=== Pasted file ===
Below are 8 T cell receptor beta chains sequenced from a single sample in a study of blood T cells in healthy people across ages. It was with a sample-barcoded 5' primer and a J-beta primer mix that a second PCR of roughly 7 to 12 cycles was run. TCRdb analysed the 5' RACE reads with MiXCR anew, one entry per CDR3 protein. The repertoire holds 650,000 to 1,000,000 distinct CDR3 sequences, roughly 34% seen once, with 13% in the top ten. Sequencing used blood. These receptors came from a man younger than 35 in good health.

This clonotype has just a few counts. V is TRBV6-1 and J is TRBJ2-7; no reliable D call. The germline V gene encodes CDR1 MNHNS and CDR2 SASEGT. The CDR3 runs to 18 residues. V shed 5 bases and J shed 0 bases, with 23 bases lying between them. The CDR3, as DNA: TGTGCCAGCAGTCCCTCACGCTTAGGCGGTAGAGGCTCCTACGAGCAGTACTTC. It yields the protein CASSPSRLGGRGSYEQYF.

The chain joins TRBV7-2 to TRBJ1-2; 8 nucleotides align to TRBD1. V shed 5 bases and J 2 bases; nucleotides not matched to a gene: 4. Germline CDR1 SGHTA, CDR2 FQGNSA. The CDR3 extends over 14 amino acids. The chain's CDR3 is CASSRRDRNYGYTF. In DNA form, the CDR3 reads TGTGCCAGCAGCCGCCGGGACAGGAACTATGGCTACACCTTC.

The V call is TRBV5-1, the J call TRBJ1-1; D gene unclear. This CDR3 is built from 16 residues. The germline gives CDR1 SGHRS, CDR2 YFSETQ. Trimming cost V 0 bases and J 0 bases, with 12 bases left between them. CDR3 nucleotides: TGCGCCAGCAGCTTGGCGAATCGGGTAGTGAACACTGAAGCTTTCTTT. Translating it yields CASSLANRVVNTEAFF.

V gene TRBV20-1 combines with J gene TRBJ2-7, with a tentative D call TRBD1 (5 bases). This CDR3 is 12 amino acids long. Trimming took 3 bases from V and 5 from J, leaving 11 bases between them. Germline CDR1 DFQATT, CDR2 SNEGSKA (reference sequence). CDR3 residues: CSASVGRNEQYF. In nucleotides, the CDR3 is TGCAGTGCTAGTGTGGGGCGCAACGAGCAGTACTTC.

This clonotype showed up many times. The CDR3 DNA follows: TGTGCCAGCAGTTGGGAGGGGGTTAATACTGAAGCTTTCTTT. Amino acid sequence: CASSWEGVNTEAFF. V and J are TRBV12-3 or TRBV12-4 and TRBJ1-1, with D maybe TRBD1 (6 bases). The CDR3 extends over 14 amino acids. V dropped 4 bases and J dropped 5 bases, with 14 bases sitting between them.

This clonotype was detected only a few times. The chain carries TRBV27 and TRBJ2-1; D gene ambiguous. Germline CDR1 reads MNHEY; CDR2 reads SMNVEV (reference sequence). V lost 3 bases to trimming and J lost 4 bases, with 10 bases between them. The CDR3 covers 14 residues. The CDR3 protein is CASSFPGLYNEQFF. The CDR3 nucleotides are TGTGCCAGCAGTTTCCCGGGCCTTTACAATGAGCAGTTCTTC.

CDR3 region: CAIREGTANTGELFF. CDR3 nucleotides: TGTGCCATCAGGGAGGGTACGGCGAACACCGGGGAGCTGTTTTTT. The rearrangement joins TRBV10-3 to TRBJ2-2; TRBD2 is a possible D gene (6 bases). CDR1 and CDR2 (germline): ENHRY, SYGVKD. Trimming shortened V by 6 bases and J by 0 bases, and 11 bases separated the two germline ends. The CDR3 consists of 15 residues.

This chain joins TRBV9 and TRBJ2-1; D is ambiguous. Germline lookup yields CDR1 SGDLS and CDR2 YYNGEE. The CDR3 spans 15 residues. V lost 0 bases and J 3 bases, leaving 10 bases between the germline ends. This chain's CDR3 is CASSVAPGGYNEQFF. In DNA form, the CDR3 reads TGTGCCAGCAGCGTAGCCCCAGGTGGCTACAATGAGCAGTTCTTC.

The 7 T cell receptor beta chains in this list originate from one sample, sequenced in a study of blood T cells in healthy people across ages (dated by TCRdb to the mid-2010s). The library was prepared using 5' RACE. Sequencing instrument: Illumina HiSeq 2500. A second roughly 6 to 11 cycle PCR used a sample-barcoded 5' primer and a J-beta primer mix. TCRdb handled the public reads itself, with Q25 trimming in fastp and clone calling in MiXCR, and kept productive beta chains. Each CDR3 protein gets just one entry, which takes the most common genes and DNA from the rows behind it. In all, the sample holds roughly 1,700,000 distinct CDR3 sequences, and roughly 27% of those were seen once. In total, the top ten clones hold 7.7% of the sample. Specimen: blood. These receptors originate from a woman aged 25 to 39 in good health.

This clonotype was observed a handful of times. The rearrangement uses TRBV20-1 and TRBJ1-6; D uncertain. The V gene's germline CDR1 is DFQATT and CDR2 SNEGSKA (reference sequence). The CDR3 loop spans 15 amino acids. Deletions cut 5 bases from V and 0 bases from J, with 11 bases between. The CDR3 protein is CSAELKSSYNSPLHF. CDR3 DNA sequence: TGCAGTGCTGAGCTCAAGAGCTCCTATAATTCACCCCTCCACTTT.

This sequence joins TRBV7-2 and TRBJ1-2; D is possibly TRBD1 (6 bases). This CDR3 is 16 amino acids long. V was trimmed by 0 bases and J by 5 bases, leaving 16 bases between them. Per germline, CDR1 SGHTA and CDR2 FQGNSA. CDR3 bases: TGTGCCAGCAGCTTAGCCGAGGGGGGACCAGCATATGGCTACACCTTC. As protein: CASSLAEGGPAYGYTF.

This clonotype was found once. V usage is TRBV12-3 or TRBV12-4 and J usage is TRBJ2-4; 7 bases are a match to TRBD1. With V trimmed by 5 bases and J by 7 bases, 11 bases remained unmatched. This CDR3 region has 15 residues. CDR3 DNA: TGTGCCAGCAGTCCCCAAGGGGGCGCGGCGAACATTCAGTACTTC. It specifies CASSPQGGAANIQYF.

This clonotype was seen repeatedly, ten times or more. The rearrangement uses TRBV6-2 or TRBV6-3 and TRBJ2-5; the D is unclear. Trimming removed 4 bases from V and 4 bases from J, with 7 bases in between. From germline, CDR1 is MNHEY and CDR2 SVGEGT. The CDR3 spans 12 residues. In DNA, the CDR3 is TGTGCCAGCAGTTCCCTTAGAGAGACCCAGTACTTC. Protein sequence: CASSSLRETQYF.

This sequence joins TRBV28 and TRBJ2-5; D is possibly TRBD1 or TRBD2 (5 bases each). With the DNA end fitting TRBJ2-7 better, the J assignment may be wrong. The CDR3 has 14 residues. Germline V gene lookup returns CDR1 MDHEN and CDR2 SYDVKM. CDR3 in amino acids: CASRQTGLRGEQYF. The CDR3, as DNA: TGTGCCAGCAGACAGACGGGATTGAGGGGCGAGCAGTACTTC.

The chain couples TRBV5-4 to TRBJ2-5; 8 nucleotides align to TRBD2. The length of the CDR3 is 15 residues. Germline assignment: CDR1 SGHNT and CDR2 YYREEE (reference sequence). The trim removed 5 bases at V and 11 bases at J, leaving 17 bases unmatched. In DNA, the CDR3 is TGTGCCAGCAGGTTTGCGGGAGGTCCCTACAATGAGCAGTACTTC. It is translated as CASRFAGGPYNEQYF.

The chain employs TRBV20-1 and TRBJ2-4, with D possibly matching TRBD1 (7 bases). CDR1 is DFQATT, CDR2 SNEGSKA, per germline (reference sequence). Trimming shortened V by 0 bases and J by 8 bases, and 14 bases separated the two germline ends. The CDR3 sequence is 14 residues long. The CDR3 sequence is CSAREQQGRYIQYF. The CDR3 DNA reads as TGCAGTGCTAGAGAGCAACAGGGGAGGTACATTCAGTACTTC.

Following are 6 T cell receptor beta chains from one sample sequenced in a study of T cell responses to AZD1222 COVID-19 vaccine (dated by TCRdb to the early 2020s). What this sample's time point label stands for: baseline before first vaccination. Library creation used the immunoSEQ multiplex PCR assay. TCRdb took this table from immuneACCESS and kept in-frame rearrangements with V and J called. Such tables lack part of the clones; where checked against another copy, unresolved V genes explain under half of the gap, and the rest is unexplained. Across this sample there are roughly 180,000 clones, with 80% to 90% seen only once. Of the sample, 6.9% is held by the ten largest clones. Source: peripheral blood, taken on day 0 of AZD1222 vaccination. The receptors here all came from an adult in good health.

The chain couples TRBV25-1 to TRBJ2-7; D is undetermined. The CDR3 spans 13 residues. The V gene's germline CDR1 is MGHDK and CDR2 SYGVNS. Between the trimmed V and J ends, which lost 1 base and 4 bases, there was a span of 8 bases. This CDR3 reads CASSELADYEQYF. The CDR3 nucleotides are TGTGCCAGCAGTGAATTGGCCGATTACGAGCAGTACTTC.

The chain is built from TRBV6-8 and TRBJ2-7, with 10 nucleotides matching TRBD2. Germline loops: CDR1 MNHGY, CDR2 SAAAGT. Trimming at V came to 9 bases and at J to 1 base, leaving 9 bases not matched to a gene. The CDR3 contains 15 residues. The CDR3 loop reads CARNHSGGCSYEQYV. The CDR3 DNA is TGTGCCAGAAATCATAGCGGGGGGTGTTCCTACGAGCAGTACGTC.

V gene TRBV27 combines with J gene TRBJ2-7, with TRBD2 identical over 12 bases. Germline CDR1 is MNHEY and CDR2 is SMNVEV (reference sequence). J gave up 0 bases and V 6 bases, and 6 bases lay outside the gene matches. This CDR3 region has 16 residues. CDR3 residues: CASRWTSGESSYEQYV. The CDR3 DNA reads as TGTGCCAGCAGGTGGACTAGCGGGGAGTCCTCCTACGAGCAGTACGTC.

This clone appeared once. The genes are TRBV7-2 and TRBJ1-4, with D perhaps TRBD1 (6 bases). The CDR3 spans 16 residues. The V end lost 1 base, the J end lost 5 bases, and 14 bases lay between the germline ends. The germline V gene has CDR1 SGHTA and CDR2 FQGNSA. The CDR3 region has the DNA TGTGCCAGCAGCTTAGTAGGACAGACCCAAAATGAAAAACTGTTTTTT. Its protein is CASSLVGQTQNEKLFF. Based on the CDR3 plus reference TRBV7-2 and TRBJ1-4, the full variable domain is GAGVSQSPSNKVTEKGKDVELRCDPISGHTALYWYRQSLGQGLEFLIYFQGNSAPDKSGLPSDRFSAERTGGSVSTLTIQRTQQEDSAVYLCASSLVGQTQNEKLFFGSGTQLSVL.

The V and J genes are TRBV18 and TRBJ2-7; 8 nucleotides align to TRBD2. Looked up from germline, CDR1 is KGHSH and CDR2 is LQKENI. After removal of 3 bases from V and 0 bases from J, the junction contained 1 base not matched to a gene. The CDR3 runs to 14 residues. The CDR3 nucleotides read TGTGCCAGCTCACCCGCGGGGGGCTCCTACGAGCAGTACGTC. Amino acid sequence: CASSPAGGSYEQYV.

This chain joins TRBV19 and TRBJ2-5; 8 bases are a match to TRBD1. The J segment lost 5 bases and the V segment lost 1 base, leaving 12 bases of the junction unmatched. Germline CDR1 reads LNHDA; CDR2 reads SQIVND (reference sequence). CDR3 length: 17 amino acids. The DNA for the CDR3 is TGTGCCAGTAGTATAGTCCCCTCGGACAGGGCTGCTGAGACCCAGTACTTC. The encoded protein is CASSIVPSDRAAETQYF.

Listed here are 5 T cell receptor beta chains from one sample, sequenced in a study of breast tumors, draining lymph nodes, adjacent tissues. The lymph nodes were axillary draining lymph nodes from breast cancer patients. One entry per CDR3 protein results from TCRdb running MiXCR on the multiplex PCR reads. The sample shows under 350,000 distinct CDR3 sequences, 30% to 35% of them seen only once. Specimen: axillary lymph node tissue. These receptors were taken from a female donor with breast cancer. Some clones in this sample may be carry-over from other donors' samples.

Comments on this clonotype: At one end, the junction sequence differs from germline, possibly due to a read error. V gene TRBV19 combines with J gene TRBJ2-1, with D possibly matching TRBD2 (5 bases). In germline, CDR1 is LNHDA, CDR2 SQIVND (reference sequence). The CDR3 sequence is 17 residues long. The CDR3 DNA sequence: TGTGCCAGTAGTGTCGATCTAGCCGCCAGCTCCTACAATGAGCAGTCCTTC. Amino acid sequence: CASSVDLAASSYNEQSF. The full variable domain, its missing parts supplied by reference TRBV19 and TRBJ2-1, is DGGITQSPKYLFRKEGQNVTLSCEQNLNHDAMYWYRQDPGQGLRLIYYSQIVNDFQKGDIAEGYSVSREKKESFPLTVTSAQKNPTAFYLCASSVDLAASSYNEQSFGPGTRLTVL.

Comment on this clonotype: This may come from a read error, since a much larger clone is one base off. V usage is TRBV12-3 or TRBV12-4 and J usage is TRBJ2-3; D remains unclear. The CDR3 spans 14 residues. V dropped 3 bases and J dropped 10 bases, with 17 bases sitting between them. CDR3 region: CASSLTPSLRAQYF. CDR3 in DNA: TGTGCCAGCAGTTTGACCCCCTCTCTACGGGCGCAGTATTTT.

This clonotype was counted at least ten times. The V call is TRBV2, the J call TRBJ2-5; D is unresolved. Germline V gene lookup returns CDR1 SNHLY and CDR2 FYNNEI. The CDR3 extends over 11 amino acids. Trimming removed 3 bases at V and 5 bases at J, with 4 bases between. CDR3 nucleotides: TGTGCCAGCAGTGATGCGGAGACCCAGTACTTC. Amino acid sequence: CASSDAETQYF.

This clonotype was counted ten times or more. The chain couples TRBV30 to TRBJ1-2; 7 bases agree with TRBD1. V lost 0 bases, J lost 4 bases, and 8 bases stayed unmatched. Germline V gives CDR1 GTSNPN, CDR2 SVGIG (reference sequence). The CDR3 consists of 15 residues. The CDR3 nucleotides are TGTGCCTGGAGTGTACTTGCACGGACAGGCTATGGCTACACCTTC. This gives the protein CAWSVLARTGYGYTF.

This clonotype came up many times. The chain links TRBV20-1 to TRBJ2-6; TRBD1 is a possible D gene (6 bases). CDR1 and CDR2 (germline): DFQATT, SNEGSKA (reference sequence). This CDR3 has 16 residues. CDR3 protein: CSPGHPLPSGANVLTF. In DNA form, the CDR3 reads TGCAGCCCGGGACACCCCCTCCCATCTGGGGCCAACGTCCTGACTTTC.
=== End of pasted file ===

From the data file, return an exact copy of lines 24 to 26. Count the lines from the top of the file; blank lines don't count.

This chain joins TRBV19 and TRBJ2-5; 8 bases are a match to TRBD1. The J segment lost 5 bases and the V segment lost 1 base, leaving 12 bases of the junction unmatched. Germline CDR1 reads LNHDA; CDR2 reads SQIVND (reference sequence). CDR3 length: 17 amino acids. The DNA for the CDR3 is TGTGCCAGTAGTATAGTCCCCTCGGACAGGGCTGCTGAGACCCAGTACTTC. The encoded protein is CASSIVPSDRAAETQYF.

Listed here are 5 T cell receptor beta chains from one sample, sequenced in a study of breast tumors, draining lymph nodes, adjacent tissues. The lymph nodes were axillary draining lymph nodes from breast cancer patients. One entry per CDR3 protein results from TCRdb running MiXCR on the multiplex PCR reads. The sample shows under 350,000 distinct CDR3 sequences, 30% to 35% of them seen only once. Specimen: axillary lymph node tissue. These receptors were taken from a female donor with breast cancer. Some clones in this sample may be carry-over from other donors' samples.

Comments on this clonotype: At one end, the junction sequence differs from germline, possibly due to a read error. V gene TRBV19 combines with J gene TRBJ2-1, with D possibly matching TRBD2 (5 bases). In germline, CDR1 is LNHDA, CDR2 SQIVND (reference sequence). The CDR3 sequence is 17 residues long. The CDR3 DNA sequence: TGTGCCAGTAGTGTCGATCTAGCCGCCAGCTCCTACAATGAGCAGTCCTTC. Amino acid sequence: CASSVDLAASSYNEQSF. The full variable domain, its missing parts supplied by reference TRBV19 and TRBJ2-1, is DGGITQSPKYLFRKEGQNVTLSCEQNLNHDAMYWYRQDPGQGLRLIYYSQIVNDFQKGDIAEGYSVSREKKESFPLTVTSAQKNPTAFYLCASSVDLAASSYNEQSFGPGTRLTVL.